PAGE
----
No matter the testing strategy and methodology, they will not succeed if the tool executing both do not match technical and business requirements. Without the right tool, any automation efforts are bound to fail.

A key part of this automation testing stack is the grid of devices used. Testing can never be comprehensive, unless the tests are run on real devices, to mimic real user conditions. Setting up a real device lab is expensive, cumbersome and requires constant updations. Picking a real device cloud like BrowserStack could be a great option.

Try Testing on Real Device Cloud for Free

BrowserStack, in fact, provides a cloud Selenium grid that of 2000+ real browsers and devices. The grid allows users to perform automated Selenium testing on multiple real browser-device-OS combinations, ensuring that websites and apps are optimized for usage in the real world.

  • Finding the right skills: Just like automation cannot operate without the right tool, the tools cannot be operated without people with the right skills. It would be wrong to assume that manual testers or any technical testers can use automation tools if test scripts and recorded and played back.

Most test automation tools are only effective when manned by individuals who can accurately design and maintain automation frameworks, build solutions, test scripts. They must also be able to resolve emergent technical issues. Since automation frameworks can differ in terms of features and operability, they usually need to be versed in the framework’s design and implementation protocols.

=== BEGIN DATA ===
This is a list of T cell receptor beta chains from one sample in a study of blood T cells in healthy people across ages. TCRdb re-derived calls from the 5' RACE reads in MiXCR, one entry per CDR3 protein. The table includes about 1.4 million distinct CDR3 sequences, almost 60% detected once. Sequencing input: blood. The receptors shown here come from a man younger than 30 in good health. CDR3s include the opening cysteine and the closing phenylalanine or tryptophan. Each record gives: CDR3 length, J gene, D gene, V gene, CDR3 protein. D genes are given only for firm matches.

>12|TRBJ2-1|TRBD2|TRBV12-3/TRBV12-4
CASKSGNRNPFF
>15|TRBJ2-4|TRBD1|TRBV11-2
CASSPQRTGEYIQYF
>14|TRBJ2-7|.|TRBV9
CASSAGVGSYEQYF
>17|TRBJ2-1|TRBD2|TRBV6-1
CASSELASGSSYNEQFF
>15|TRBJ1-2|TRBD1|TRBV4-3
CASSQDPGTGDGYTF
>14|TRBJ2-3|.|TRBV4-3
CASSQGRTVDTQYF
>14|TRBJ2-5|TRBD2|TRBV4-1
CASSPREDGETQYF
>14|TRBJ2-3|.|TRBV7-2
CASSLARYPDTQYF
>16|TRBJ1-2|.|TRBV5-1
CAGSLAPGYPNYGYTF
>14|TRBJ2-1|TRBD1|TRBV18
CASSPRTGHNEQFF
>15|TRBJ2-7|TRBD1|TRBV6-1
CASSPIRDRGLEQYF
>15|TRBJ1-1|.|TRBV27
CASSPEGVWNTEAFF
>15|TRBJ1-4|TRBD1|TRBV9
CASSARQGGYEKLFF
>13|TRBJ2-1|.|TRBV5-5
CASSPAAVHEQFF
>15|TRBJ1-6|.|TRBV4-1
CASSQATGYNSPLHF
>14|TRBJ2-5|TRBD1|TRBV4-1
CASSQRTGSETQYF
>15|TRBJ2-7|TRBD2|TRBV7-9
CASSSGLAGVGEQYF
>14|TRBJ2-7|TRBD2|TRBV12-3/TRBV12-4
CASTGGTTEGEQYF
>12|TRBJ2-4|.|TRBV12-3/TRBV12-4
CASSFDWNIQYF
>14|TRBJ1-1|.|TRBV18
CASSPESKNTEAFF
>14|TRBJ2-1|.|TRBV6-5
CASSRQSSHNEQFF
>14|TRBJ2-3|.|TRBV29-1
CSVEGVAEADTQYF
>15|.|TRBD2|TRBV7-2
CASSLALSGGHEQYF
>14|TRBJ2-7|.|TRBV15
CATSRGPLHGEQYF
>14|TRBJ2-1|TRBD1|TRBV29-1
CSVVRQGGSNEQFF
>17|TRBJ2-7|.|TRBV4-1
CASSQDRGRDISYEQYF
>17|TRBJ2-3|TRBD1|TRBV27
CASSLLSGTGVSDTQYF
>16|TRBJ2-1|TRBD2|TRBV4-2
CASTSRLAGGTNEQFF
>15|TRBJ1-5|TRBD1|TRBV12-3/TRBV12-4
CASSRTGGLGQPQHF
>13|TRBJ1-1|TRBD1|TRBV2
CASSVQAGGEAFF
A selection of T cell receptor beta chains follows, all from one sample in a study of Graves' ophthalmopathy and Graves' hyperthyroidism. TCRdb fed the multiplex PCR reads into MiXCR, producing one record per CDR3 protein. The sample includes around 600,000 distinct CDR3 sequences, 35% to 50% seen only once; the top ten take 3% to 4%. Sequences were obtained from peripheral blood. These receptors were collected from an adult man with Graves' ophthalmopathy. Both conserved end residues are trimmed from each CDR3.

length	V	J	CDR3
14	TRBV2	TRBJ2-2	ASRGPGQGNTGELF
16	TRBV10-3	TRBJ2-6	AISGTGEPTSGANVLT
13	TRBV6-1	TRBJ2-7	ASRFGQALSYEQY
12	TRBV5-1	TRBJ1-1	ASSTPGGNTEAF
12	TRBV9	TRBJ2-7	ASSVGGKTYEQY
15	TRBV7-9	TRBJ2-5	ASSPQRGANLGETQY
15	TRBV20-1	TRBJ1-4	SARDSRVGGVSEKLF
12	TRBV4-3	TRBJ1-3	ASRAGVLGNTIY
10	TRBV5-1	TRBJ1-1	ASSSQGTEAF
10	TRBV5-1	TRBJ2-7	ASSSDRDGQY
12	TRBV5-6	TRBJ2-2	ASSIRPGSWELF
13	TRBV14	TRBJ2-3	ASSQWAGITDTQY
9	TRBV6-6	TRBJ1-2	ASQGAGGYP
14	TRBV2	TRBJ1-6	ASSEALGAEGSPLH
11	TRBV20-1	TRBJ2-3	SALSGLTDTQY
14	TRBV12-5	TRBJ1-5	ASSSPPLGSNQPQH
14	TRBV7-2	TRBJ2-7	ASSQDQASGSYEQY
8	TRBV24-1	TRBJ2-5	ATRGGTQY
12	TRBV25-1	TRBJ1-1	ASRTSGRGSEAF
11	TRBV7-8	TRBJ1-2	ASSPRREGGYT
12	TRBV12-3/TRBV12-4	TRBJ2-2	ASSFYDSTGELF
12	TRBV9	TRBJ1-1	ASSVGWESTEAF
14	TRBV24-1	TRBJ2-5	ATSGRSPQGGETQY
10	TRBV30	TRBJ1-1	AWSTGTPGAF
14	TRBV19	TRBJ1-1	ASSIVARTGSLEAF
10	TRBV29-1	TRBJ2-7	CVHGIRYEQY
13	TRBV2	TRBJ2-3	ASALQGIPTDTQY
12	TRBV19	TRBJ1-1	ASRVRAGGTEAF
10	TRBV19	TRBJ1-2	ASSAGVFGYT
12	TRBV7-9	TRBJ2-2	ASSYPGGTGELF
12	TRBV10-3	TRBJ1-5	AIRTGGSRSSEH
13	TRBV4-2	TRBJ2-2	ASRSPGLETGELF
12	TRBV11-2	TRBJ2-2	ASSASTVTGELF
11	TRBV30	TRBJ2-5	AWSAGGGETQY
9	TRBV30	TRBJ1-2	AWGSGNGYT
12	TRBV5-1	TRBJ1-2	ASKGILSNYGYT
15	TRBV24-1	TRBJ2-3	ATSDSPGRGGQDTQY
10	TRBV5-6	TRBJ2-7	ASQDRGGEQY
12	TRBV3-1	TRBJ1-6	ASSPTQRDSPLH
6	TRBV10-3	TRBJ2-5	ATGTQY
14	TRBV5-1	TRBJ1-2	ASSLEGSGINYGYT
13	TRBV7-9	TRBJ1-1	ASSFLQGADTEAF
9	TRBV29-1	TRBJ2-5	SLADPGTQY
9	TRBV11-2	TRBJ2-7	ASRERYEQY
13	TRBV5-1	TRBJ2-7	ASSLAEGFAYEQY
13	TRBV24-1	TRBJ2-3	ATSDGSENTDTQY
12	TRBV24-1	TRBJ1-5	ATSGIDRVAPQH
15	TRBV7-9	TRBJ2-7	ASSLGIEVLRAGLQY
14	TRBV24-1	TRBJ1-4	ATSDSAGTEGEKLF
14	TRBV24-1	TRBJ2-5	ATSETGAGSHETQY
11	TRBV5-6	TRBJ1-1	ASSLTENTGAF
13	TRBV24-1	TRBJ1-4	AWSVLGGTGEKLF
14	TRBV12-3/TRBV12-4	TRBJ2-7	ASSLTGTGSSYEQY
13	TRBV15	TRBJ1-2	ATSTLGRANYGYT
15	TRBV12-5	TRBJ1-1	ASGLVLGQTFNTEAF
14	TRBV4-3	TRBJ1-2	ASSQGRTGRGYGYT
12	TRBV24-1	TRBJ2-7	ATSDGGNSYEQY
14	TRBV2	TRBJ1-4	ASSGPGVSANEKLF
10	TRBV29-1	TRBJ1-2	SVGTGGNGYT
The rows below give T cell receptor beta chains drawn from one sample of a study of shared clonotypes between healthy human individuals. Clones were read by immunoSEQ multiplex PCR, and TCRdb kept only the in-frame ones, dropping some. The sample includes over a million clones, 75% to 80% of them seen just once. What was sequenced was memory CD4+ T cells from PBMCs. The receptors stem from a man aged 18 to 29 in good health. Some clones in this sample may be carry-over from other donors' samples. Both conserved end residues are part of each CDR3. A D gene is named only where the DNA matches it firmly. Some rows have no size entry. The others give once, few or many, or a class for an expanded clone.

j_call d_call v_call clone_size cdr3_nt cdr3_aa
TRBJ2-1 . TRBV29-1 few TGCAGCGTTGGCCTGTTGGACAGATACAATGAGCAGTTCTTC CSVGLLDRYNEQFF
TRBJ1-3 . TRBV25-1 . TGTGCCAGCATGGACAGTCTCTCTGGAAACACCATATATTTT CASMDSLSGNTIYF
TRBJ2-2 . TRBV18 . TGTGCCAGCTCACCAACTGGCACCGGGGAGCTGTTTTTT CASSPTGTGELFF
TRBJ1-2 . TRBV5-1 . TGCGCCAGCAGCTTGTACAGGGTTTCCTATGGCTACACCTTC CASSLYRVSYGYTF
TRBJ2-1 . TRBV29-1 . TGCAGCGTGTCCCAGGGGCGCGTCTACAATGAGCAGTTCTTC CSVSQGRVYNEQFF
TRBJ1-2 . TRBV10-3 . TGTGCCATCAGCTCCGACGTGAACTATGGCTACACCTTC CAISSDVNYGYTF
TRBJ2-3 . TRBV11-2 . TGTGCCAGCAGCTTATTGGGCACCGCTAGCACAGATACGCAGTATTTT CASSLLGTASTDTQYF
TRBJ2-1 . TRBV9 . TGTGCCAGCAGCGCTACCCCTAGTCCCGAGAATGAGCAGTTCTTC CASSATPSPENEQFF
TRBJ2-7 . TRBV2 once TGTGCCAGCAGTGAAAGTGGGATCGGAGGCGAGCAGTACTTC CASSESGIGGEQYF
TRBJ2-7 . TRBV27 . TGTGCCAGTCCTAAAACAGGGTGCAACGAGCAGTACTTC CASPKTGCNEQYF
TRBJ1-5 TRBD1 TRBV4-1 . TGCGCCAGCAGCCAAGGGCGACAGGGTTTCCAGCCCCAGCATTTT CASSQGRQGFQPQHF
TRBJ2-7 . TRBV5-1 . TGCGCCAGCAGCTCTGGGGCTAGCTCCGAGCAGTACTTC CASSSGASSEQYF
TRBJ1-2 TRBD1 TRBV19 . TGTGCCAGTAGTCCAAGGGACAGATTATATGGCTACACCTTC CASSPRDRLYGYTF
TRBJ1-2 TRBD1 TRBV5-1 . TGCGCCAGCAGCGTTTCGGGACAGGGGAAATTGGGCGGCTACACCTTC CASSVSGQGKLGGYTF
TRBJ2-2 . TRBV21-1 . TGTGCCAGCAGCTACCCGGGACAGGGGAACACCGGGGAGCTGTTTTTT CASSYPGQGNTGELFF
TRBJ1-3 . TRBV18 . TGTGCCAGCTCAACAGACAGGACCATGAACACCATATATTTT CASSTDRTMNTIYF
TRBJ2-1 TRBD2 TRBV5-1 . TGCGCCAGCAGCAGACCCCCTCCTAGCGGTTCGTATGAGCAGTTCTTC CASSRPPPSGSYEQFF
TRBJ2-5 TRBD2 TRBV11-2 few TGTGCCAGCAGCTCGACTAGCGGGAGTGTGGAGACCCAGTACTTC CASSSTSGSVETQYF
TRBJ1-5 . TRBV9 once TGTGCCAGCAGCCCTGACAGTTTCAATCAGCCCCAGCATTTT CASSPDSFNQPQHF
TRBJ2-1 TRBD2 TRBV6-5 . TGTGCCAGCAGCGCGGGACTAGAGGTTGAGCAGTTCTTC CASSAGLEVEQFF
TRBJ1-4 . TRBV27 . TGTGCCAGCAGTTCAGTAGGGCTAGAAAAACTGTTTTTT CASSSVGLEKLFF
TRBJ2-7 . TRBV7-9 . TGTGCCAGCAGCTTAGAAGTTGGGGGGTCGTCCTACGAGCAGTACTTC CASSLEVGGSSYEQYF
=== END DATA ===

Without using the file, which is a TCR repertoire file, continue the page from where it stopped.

Obviously, finding people with solid automation skills requires monetary investment. This may not be feasible for every organization, especially if they are looking to scale up significantly in a short span of time.

  • Upfront investment: The initial phase of implementing automation is almost always expensive. One must analyze, design and choose or build an automation framework, libraries, reusable functions and the like. Certain cases may involve licensing costs on top of the usual operational costs. Even if one is using open source tools such as Selenium or Appium, one must take into account the investment going into training testers in using these frameworks plus the cost of setting up a device grid.

There are also hidden costs to consider. As explained before, setting up collaboration practices is integral to automation success. This may accrue costs in organizations that are just moving into automation practices. Having said this, automated testing always offers huge payoffs in the long-run and is the right choice for companies to scale up.

While it wouldn’t be right to say that the above are disadvantages of automation testing, they certainly are factors that must be considered before shifting to automated testing practices. The shift might require investment, education, and effort in its setup stages, but it has repeatedly proved to be worth all three. By establishing automation testing in software testing lifecycles, organizations will definitely be able to release better quality faster and with greater efficiency.